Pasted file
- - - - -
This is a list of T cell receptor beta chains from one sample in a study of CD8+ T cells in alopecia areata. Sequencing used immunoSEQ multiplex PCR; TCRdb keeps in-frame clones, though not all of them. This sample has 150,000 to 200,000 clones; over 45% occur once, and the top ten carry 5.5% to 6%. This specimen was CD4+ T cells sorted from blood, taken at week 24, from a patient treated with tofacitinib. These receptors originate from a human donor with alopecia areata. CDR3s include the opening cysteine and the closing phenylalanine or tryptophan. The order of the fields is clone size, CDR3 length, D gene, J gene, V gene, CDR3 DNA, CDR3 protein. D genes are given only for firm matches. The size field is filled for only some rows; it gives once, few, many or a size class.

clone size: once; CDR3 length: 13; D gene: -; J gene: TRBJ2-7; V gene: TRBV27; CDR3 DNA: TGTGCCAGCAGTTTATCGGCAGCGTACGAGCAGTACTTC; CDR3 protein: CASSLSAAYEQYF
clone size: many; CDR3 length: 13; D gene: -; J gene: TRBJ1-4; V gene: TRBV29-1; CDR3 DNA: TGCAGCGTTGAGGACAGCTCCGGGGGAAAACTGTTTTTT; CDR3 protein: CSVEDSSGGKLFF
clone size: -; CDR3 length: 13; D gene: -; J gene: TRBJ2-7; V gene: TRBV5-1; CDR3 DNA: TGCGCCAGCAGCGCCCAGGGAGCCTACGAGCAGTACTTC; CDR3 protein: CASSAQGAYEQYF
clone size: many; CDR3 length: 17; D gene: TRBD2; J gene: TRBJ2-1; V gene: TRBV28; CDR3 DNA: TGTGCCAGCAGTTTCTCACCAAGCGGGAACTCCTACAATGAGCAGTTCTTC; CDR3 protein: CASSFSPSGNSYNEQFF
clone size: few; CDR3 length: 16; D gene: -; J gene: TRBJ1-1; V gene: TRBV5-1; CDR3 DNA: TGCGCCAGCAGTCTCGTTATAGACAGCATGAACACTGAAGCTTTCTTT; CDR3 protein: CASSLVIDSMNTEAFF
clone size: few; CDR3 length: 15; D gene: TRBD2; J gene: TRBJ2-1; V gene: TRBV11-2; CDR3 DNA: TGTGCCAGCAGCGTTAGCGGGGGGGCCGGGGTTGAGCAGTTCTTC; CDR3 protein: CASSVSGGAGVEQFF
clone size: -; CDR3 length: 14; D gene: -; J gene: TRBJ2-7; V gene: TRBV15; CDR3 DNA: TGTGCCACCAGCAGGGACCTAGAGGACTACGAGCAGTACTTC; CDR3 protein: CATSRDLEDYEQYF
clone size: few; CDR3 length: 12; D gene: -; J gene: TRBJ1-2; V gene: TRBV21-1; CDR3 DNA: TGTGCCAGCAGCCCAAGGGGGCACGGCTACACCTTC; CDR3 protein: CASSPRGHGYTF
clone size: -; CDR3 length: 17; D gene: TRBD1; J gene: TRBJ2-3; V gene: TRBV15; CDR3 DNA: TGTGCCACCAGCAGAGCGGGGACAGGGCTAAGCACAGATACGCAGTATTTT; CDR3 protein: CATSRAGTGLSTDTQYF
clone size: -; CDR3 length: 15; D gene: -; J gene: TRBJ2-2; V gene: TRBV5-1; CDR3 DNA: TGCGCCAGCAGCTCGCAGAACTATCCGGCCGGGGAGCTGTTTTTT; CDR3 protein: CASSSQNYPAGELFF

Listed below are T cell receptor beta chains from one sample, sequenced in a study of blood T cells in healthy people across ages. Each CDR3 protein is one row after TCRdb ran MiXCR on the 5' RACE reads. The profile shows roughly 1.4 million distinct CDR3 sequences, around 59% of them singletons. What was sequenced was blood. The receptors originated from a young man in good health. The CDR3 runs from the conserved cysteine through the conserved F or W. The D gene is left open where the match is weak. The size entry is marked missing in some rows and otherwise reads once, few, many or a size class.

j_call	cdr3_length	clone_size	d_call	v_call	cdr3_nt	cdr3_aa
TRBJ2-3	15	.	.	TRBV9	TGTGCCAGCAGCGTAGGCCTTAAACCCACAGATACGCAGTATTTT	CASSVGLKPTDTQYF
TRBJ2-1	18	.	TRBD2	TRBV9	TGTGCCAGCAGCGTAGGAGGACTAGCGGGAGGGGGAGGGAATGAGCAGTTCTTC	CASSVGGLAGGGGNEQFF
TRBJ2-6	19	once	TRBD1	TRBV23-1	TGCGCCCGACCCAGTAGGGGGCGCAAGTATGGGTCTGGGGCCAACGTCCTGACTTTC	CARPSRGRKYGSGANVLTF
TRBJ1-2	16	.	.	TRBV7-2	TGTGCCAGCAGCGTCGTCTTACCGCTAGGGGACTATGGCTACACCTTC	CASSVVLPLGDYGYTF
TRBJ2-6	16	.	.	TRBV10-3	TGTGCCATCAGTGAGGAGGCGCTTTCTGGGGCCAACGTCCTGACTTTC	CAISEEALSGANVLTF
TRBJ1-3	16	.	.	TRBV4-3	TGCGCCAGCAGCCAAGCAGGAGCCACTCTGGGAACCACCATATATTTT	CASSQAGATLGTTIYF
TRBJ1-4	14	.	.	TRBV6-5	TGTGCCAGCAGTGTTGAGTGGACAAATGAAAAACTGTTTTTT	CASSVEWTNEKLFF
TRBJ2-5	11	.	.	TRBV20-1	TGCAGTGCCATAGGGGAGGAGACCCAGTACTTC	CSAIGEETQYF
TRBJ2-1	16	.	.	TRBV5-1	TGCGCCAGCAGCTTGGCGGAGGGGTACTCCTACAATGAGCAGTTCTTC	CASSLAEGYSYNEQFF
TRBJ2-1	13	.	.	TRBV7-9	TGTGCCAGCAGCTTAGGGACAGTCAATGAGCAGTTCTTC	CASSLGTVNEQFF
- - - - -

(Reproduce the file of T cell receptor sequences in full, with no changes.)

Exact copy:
This is a list of T cell receptor beta chains from one sample in a study of CD8+ T cells in alopecia areata. Sequencing used immunoSEQ multiplex PCR; TCRdb keeps in-frame clones, though not all of them. This sample has 150,000 to 200,000 clones; over 45% occur once, and the top ten carry 5.5% to 6%. This specimen was CD4+ T cells sorted from blood, taken at week 24, from a patient treated with tofacitinib. These receptors originate from a human donor with alopecia areata. CDR3s include the opening cysteine and the closing phenylalanine or tryptophan. The order of the fields is clone size, CDR3 length, D gene, J gene, V gene, CDR3 DNA, CDR3 protein. D genes are given only for firm matches. The size field is filled for only some rows; it gives once, few, many or a size class.

clone size: once; CDR3 length: 13; D gene: -; J gene: TRBJ2-7; V gene: TRBV27; CDR3 DNA: TGTGCCAGCAGTTTATCGGCAGCGTACGAGCAGTACTTC; CDR3 protein: CASSLSAAYEQYF
clone size: many; CDR3 length: 13; D gene: -; J gene: TRBJ1-4; V gene: TRBV29-1; CDR3 DNA: TGCAGCGTTGAGGACAGCTCCGGGGGAAAACTGTTTTTT; CDR3 protein: CSVEDSSGGKLFF
clone size: -; CDR3 length: 13; D gene: -; J gene: TRBJ2-7; V gene: TRBV5-1; CDR3 DNA: TGCGCCAGCAGCGCCCAGGGAGCCTACGAGCAGTACTTC; CDR3 protein: CASSAQGAYEQYF
clone size: many; CDR3 length: 17; D gene: TRBD2; J gene: TRBJ2-1; V gene: TRBV28; CDR3 DNA: TGTGCCAGCAGTTTCTCACCAAGCGGGAACTCCTACAATGAGCAGTTCTTC; CDR3 protein: CASSFSPSGNSYNEQFF
clone size: few; CDR3 length: 16; D gene: -; J gene: TRBJ1-1; V gene: TRBV5-1; CDR3 DNA: TGCGCCAGCAGTCTCGTTATAGACAGCATGAACACTGAAGCTTTCTTT; CDR3 protein: CASSLVIDSMNTEAFF
clone size: few; CDR3 length: 15; D gene: TRBD2; J gene: TRBJ2-1; V gene: TRBV11-2; CDR3 DNA: TGTGCCAGCAGCGTTAGCGGGGGGGCCGGGGTTGAGCAGTTCTTC; CDR3 protein: CASSVSGGAGVEQFF
clone size: -; CDR3 length: 14; D gene: -; J gene: TRBJ2-7; V gene: TRBV15; CDR3 DNA: TGTGCCACCAGCAGGGACCTAGAGGACTACGAGCAGTACTTC; CDR3 protein: CATSRDLEDYEQYF
clone size: few; CDR3 length: 12; D gene: -; J gene: TRBJ1-2; V gene: TRBV21-1; CDR3 DNA: TGTGCCAGCAGCCCAAGGGGGCACGGCTACACCTTC; CDR3 protein: CASSPRGHGYTF
clone size: -; CDR3 length: 17; D gene: TRBD1; J gene: TRBJ2-3; V gene: TRBV15; CDR3 DNA: TGTGCCACCAGCAGAGCGGGGACAGGGCTAAGCACAGATACGCAGTATTTT; CDR3 protein: CATSRAGTGLSTDTQYF
clone size: -; CDR3 length: 15; D gene: -; J gene: TRBJ2-2; V gene: TRBV5-1; CDR3 DNA: TGCGCCAGCAGCTCGCAGAACTATCCGGCCGGGGAGCTGTTTTTT; CDR3 protein: CASSSQNYPAGELFF

Listed below are T cell receptor beta chains from one sample, sequenced in a study of blood T cells in healthy people across ages. Each CDR3 protein is one row after TCRdb ran MiXCR on the 5' RACE reads. The profile shows roughly 1.4 million distinct CDR3 sequences, around 59% of them singletons. What was sequenced was blood. The receptors originated from a young man in good health. The CDR3 runs from the conserved cysteine through the conserved F or W. The D gene is left open where the match is weak. The size entry is marked missing in some rows and otherwise reads once, few, many or a size class.

j_call	cdr3_length	clone_size	d_call	v_call	cdr3_nt	cdr3_aa
TRBJ2-3	15	.	.	TRBV9	TGTGCCAGCAGCGTAGGCCTTAAACCCACAGATACGCAGTATTTT	CASSVGLKPTDTQYF
TRBJ2-1	18	.	TRBD2	TRBV9	TGTGCCAGCAGCGTAGGAGGACTAGCGGGAGGGGGAGGGAATGAGCAGTTCTTC	CASSVGGLAGGGGNEQFF
TRBJ2-6	19	once	TRBD1	TRBV23-1	TGCGCCCGACCCAGTAGGGGGCGCAAGTATGGGTCTGGGGCCAACGTCCTGACTTTC	CARPSRGRKYGSGANVLTF
TRBJ1-2	16	.	.	TRBV7-2	TGTGCCAGCAGCGTCGTCTTACCGCTAGGGGACTATGGCTACACCTTC	CASSVVLPLGDYGYTF
TRBJ2-6	16	.	.	TRBV10-3	TGTGCCATCAGTGAGGAGGCGCTTTCTGGGGCCAACGTCCTGACTTTC	CAISEEALSGANVLTF
TRBJ1-3	16	.	.	TRBV4-3	TGCGCCAGCAGCCAAGCAGGAGCCACTCTGGGAACCACCATATATTTT	CASSQAGATLGTTIYF
TRBJ1-4	14	.	.	TRBV6-5	TGTGCCAGCAGTGTTGAGTGGACAAATGAAAAACTGTTTTTT	CASSVEWTNEKLFF
TRBJ2-5	11	.	.	TRBV20-1	TGCAGTGCCATAGGGGAGGAGACCCAGTACTTC	CSAIGEETQYF
TRBJ2-1	16	.	.	TRBV5-1	TGCGCCAGCAGCTTGGCGGAGGGGTACTCCTACAATGAGCAGTTCTTC	CASSLAEGYSYNEQFF
TRBJ2-1	13	.	.	TRBV7-9	TGTGCCAGCAGCTTAGGGACAGTCAATGAGCAGTTCTTC	CASSLGTVNEQFF